The UK government has highlighted and designated certain “growth areas” within which new housing is granted permission automatically, housing secretary Robert Jenrick has announced.
Mr Jenrick announced the overhaul in a column for the Sunday Telegraph, which also promised the reformed system would “place a higher regard on quality and design than ever before”.
Details of the planned reform are yet to be announced directly from the government but from the context of the column the main focuses of the overhaul consist of growth, renewal and protection.
Each area will develop tailoring to one of the three specific focuses, whichever one the area needs developing the most. In areas where growth is the focus the development of homes, hospitals, schools, shops and offices will automatically be granted.
In areas of renewal a “permission in principle” approach will be adopted which will mean there will be some required checks on all new plans.
In his column Mr Jenrick did not go into detail about the limitations that will be placed on development in protected areas such as areas of natural beauty and areas of historical significance.
The announcement of this major government shake up comes weeks after they announced a significant expansion in permitted development rights, which allows the conversion of former commercial premises to homes without planning permission.
Mr Jenrick insists that the reforms will result in higher-quality housing and wrote: “We are cutting red tape but not standards.”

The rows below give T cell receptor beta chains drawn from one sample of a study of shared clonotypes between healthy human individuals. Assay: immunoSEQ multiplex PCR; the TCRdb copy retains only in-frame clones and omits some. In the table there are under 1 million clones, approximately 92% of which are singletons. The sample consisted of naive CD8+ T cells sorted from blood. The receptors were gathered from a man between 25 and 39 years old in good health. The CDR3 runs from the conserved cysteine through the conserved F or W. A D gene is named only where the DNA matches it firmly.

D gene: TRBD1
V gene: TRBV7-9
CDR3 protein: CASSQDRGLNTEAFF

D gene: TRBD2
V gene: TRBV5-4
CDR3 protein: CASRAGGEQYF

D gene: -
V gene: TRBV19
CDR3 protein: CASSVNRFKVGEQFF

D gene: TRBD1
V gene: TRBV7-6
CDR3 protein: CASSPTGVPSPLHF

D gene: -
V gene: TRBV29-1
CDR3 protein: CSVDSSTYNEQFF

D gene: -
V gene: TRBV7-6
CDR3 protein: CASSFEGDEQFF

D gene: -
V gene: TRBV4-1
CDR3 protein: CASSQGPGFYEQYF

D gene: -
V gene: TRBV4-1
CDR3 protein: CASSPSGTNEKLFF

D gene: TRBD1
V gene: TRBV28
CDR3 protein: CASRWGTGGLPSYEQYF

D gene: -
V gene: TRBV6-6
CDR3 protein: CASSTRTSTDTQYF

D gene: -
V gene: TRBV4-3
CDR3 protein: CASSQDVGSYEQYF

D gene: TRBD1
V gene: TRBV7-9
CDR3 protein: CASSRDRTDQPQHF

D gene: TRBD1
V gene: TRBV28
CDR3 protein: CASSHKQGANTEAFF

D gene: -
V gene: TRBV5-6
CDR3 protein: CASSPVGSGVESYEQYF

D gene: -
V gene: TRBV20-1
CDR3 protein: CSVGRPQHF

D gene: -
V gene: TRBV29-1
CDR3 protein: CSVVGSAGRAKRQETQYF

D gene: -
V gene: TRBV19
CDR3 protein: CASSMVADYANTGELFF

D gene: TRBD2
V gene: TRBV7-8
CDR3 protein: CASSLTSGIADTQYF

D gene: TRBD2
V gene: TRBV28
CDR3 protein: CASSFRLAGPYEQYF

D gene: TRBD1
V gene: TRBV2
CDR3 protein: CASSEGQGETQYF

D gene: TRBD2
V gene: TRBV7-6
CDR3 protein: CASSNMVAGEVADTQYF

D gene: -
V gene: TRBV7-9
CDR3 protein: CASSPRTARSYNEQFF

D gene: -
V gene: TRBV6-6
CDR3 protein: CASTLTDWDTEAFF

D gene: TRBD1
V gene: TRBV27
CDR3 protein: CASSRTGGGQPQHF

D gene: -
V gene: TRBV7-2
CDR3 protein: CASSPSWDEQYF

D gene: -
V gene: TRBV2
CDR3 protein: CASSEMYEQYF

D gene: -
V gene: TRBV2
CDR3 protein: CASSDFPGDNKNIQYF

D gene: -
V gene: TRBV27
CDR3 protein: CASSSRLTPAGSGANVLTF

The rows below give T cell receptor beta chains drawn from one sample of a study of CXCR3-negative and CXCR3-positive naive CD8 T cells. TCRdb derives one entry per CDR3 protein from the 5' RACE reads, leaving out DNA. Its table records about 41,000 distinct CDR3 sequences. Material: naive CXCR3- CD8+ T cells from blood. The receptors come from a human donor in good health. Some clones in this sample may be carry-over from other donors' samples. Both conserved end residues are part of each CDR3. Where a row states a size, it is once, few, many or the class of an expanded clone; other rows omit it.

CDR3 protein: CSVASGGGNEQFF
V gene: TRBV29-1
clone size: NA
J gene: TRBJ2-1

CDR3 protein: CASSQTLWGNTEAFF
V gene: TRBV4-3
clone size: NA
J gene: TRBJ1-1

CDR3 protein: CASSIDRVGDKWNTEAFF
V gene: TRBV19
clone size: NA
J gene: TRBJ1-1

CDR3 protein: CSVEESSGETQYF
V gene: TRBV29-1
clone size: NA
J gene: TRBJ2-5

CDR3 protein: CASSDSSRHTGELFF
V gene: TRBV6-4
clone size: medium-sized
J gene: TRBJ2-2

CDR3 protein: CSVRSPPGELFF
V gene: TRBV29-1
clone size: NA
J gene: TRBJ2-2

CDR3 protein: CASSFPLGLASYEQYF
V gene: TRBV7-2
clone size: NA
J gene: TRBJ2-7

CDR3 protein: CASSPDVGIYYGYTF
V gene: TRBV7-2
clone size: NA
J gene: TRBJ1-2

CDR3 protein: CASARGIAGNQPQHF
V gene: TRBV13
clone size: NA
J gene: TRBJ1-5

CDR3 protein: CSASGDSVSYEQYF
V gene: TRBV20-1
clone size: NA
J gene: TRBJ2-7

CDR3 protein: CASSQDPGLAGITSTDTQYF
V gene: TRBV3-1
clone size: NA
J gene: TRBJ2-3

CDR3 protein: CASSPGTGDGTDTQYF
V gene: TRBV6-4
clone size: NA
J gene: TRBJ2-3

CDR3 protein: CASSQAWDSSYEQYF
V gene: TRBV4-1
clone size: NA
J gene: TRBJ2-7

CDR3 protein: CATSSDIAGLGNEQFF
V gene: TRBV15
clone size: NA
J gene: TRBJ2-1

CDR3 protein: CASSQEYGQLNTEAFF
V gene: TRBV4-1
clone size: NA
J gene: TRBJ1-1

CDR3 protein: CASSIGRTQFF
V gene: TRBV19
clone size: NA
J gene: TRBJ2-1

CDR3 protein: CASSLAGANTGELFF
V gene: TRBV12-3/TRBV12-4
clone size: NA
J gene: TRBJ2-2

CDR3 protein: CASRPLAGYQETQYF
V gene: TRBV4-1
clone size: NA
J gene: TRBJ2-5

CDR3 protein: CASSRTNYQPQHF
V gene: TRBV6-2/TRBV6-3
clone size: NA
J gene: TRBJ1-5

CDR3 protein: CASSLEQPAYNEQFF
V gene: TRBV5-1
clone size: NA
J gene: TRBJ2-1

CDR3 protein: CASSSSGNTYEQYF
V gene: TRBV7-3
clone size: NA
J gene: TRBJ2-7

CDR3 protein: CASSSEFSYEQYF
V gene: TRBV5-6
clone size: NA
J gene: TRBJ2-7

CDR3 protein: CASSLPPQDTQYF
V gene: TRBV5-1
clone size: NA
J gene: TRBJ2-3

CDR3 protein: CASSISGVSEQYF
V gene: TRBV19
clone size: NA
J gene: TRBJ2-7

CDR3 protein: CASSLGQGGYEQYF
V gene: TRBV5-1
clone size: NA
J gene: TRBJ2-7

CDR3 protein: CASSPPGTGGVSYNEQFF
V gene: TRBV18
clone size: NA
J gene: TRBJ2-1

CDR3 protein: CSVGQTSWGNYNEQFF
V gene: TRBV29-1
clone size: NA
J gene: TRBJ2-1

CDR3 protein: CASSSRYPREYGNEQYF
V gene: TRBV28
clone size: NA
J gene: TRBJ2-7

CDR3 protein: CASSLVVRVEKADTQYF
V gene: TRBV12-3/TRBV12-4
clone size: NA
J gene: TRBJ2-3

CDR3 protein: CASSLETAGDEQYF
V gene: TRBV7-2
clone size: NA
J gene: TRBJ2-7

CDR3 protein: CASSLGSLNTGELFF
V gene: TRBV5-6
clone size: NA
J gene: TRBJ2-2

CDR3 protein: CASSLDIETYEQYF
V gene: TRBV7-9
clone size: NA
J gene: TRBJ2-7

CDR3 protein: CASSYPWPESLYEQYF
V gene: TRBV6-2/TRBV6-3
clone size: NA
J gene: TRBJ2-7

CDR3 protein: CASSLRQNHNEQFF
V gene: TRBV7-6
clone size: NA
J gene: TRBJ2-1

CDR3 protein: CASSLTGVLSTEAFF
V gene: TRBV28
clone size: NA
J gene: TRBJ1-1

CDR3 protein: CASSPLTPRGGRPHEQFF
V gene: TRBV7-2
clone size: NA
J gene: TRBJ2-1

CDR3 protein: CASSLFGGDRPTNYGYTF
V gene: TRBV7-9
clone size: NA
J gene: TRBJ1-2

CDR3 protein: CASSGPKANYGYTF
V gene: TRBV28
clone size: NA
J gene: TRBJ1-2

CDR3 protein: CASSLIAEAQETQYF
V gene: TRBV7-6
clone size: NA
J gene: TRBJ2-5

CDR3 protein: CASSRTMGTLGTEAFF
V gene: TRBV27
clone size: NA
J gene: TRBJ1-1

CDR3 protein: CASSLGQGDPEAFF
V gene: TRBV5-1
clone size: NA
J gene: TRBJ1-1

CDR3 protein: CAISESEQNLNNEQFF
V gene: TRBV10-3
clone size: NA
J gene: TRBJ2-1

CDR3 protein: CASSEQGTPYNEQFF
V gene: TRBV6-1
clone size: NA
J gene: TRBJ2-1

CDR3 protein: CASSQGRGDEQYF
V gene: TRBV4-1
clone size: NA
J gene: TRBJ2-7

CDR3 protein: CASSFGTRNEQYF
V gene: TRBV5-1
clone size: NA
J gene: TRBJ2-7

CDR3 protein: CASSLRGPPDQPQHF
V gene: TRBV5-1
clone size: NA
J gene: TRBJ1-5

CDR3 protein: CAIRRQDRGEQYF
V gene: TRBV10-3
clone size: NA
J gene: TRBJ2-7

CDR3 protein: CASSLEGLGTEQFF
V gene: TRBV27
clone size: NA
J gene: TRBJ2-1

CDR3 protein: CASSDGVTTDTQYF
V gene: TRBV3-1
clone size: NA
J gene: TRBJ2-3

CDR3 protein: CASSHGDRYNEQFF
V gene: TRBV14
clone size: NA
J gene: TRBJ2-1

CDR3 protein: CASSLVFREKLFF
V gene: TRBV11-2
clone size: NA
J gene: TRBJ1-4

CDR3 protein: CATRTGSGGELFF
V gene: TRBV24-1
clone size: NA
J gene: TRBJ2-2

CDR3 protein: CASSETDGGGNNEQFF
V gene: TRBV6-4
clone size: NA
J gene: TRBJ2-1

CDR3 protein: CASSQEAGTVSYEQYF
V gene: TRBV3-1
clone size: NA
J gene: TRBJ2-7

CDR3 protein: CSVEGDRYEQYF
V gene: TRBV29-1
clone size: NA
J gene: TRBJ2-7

He went on the expand on this saying: “Our reformed system places a higher regard on quality and design than ever before, and draws inspiration from the idea of design codes and pattern books that built Bath, Belgravia and Bournville”.
This reform will also likely have an effect on the development of affordable housing under Section 106 requirements, which often see builders required to include a percentage of affordable housing in their developments. It is therefore likely to help make more affordable homes for certain areas in a much quicker timeframe.
The major argument for this reform on planning permission is the fact that planning permission very rarely gets rejected. According to James Jamieson, the chair of the Local Government Association, “Nine in 10 planning applications are approved by councils”. Therefore essentially nullifying planning permission in certain areas will massively speed up the erection of new homes.